Cape Town business owner's family still in shock after kidnapping
News / 25 September 2019, 07:45am / Dominic Adriaanse
Cape Town – Police have remained tight-lipped over yet another kidnapping of a prominent Cape Town business owner on Monday.
Noor Karriem, 64, the owner of Giant Hyper in Epping, was reportedly dragged from his car and forced into an unknown vehicle just before 11am on Monday outside Sweets For Africa in Christian Avenue, Epping.
Police spokesperson Andrè Traut said: “The circumstances of a kidnapping case are being investigated after a 64-year-old businessman was forcefully removed from his business in Epping on Monday morning at around 10.45am by unknown assailants.
"The finer aspects of the case cannot be disclosed at this stage.”
Karriem’s brother-in-law, Bashier Moydien, said his sons, who live out of town, were expected to arrive in the city today. Moydien said once the family had discussed the matter, they would make a media statement.
Karriem’s brother, who declined to give his name and who answered the shop’s phone yesterday, said: “We are still shocked and traumatised by what happened, but I am not the person you should be speaking to.
"I am not the person to speak to about this, I have no comment.”
Community crime-fighter Hanif Loonat, who has been closely involved with the investigations, told the Daily Voice police should be speaking to businessmen who have been kidnapped.
"I am very disappointed that the previous victims are not prepared to come to the party and give information," he said.
"They are sitting with the answers, they know why they were targeted and who is behind it."
Sources close to Karriem's family say his kidnappers are demanding R20 million for his release and that he feared being kidnapped like his close friend Liyaqat Parker.
In July last year, board member of Al-Amien Foods and a non- executive director of Bristone Investment Corporation, Parker, 65, was kidnapped by five unknown and armed men at his business in N1 City, Parow. He was returned to his family in September.
In July 2017, Zhauns Business Opportunity Machines in Woodstock owner Sadeck Zhaun Ahmed was kidnapped by three armed men.
He was eventually released at the end of August that year.
Bangladeshi businessman Mustapha Goolam, from Lotus River, was kidnapped from Food Town in December 2016 and a ransom was reportedly set at R11million.
Goolam was found in Khayelitsha, severely beaten and traumatised, two days later.
Gift of the Givers founder Imtiaz Sooliman, who until a few months ago assisted the family of South African journalist Shiraaz Mohamed who was kidnapped in Syria in 2017, said yesterday: “It’s difficult to comment as we are not sure what’s happening behind the scenes with the cases.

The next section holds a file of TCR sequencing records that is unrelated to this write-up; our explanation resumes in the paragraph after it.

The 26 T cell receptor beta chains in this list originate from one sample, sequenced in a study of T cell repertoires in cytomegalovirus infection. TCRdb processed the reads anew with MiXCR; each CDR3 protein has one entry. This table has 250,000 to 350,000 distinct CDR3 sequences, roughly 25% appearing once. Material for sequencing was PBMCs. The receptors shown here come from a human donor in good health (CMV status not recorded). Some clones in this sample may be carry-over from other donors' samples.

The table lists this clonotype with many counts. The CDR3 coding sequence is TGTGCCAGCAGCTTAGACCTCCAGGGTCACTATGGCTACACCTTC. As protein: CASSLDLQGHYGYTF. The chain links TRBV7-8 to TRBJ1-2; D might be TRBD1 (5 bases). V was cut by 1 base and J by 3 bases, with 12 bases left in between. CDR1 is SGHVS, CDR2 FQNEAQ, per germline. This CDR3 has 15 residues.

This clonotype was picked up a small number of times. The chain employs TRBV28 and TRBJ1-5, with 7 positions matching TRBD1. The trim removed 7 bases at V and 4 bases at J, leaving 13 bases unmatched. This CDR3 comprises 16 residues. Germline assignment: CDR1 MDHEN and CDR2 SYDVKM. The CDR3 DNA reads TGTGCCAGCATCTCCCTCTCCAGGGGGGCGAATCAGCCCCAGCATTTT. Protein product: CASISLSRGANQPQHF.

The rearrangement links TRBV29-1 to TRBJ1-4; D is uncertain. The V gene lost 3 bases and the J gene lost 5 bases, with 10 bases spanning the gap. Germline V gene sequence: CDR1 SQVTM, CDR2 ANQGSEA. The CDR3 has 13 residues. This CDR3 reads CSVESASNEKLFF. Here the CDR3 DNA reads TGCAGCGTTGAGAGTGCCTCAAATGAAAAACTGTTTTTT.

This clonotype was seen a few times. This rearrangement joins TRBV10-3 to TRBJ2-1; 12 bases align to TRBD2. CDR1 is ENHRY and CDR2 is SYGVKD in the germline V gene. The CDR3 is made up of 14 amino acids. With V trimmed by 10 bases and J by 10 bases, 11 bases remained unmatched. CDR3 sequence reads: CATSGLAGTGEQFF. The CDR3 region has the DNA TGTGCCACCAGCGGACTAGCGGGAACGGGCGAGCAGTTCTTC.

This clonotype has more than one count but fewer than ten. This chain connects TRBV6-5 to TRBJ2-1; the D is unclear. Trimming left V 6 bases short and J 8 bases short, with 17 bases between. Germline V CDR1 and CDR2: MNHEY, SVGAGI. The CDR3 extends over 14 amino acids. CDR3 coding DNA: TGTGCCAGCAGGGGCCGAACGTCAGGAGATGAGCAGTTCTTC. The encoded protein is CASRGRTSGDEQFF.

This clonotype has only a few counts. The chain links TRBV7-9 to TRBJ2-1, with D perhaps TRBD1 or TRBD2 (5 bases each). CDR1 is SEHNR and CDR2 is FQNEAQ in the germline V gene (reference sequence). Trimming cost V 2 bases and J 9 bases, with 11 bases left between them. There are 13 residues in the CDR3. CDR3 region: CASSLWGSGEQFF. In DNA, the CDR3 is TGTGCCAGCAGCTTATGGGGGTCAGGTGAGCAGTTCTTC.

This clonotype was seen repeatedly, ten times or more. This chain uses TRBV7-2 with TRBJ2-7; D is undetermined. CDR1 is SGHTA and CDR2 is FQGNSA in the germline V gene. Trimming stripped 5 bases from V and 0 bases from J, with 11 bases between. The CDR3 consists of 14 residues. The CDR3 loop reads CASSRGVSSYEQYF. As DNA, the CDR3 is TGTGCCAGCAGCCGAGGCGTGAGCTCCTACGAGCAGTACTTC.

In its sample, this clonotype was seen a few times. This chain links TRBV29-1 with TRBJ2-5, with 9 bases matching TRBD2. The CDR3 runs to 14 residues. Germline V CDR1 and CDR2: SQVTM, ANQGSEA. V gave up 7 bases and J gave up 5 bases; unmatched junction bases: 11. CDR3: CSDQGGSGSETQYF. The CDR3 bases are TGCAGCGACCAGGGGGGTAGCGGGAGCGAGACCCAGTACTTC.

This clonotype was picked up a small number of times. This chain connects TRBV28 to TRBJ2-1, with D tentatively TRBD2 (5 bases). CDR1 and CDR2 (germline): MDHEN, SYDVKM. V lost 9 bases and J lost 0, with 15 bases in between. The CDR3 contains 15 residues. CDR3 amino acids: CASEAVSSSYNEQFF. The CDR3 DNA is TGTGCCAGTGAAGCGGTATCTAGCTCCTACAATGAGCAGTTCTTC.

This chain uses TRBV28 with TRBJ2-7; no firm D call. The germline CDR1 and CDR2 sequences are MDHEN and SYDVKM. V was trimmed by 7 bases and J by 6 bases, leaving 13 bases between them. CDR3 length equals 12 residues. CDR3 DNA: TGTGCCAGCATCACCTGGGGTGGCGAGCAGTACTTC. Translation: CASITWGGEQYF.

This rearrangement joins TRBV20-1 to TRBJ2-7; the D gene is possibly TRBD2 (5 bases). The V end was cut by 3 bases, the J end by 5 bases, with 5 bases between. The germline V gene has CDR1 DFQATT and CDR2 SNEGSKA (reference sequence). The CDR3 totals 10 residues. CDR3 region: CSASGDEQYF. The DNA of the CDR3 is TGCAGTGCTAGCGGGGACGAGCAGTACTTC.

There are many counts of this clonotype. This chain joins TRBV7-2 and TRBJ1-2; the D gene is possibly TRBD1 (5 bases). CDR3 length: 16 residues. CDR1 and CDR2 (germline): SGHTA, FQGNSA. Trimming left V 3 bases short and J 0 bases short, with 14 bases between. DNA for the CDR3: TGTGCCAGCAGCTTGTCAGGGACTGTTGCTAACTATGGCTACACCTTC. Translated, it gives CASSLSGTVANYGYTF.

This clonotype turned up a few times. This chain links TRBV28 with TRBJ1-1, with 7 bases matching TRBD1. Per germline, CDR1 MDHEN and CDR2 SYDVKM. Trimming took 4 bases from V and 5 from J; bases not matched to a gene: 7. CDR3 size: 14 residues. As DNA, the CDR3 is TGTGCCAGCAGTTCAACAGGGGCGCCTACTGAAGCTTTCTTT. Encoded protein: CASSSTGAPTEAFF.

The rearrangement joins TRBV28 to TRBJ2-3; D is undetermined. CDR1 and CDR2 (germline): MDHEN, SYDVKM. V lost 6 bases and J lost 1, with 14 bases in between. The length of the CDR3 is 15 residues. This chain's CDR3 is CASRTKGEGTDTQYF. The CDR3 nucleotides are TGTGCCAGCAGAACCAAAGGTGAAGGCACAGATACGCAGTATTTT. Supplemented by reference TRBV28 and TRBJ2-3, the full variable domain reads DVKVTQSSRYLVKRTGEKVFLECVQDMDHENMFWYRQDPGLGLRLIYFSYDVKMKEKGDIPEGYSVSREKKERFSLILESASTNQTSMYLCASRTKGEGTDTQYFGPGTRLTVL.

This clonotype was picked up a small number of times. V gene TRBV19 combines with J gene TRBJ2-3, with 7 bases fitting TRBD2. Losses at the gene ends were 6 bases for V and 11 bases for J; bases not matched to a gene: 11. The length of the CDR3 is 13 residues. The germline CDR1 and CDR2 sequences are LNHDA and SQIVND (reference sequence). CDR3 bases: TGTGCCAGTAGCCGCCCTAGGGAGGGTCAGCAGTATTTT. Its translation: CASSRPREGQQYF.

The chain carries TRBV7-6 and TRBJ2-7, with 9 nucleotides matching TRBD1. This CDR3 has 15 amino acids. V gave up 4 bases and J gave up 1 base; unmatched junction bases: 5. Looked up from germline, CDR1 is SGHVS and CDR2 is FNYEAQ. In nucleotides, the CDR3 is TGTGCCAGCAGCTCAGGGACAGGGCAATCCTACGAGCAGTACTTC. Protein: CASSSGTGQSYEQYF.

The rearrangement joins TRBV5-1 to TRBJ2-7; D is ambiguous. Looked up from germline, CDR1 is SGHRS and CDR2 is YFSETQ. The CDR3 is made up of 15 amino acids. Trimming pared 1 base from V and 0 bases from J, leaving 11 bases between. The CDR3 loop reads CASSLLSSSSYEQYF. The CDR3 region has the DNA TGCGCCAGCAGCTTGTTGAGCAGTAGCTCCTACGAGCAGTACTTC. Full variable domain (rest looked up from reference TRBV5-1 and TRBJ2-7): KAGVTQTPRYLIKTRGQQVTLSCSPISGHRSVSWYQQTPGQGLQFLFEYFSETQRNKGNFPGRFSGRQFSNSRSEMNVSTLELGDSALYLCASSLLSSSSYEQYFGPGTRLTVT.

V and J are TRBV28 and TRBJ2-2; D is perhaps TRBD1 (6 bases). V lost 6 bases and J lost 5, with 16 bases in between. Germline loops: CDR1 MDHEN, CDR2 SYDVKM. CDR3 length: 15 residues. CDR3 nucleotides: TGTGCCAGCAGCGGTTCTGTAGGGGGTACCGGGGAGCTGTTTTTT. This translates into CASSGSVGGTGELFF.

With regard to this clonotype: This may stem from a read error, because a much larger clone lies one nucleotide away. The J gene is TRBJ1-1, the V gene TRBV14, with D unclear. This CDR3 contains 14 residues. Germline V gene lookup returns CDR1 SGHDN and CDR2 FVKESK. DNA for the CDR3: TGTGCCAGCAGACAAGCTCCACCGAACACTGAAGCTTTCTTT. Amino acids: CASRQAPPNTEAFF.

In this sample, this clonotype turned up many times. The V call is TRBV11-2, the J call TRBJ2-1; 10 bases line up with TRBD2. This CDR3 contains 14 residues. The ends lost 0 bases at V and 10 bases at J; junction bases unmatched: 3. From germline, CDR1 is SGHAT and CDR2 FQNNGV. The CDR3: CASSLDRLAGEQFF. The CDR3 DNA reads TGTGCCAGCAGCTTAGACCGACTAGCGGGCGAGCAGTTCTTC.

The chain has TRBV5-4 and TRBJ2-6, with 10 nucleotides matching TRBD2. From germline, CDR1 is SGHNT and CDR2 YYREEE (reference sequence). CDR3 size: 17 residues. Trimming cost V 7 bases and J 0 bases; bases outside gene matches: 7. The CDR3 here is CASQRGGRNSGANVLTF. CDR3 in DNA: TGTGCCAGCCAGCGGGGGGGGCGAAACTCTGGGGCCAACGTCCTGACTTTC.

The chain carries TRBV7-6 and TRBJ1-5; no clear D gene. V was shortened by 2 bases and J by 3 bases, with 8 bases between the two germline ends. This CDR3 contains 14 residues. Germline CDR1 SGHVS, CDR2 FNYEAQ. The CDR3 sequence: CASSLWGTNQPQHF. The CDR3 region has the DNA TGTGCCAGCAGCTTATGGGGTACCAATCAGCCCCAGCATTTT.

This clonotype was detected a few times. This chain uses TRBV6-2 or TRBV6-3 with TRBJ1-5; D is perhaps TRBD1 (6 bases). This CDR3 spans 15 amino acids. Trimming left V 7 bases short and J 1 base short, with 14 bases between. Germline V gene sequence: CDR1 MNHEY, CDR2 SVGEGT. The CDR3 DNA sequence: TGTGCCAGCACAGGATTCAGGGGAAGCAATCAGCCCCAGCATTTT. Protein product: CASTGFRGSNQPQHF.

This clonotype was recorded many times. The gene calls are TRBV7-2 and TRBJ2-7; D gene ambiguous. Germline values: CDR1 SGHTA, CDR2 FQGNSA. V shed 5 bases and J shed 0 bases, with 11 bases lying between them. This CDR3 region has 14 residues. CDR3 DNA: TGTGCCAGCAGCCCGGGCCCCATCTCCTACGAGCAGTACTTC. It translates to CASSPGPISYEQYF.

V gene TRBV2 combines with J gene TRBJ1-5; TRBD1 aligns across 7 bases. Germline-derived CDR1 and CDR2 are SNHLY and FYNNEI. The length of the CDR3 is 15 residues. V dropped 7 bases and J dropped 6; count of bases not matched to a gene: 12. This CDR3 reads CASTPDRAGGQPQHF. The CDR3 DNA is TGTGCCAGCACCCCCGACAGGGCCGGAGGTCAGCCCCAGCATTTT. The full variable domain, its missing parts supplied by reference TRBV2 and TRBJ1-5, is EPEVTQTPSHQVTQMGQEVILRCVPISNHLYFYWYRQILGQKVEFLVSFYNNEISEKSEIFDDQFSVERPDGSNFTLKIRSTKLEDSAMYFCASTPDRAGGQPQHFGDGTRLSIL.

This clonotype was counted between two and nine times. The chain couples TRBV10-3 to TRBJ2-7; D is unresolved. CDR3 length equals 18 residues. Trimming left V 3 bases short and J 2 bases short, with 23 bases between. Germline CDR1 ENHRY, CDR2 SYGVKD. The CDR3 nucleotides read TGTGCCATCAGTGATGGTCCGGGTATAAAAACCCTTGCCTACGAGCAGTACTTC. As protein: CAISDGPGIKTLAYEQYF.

“Are those who are released giving details to the police, or do they prefer not to speak? Only the police would be able to comment on that.”
Anti-crime activist Yusuf Abramjee said the spate of kidnappings was “very worrying”.
“Police have not made any major breakthroughs in any of the major kidnappings we have seen over recent years. These organised syndicates are cashing in millions of rand. The modus operandi in most seem to be the same,” Abramjee said.
Giant Hyper supplies bulk buyers and shop owners, as well as retail customers.
According to its website, the business has grown rapidly over the years, with an extensive retail offering through the introduction of household goods and basic foods.
The Cape Times reported exclusively on information from a highly placed police source that a criminal syndicate headquartered in Maputo, Mozambique, was behind the kidnappings of Parker and Ahmed.
The alleged mastermind of the syndicate, Momade Assife Abdul Satar, who goes by the name of “Nini”, is believed to have recruits in Cape Town who carry out kidnappings.
Nini was arrested in Thailand in July last year in accordance with an international arrest warrant, with sources at the time saying he was due to be extradited from Thailand to Mozambique, and then to Cape Town.
In July this year, Nini was sentenced to a one-year prison term for forging a passport. The sentence has since been commuted to a fine.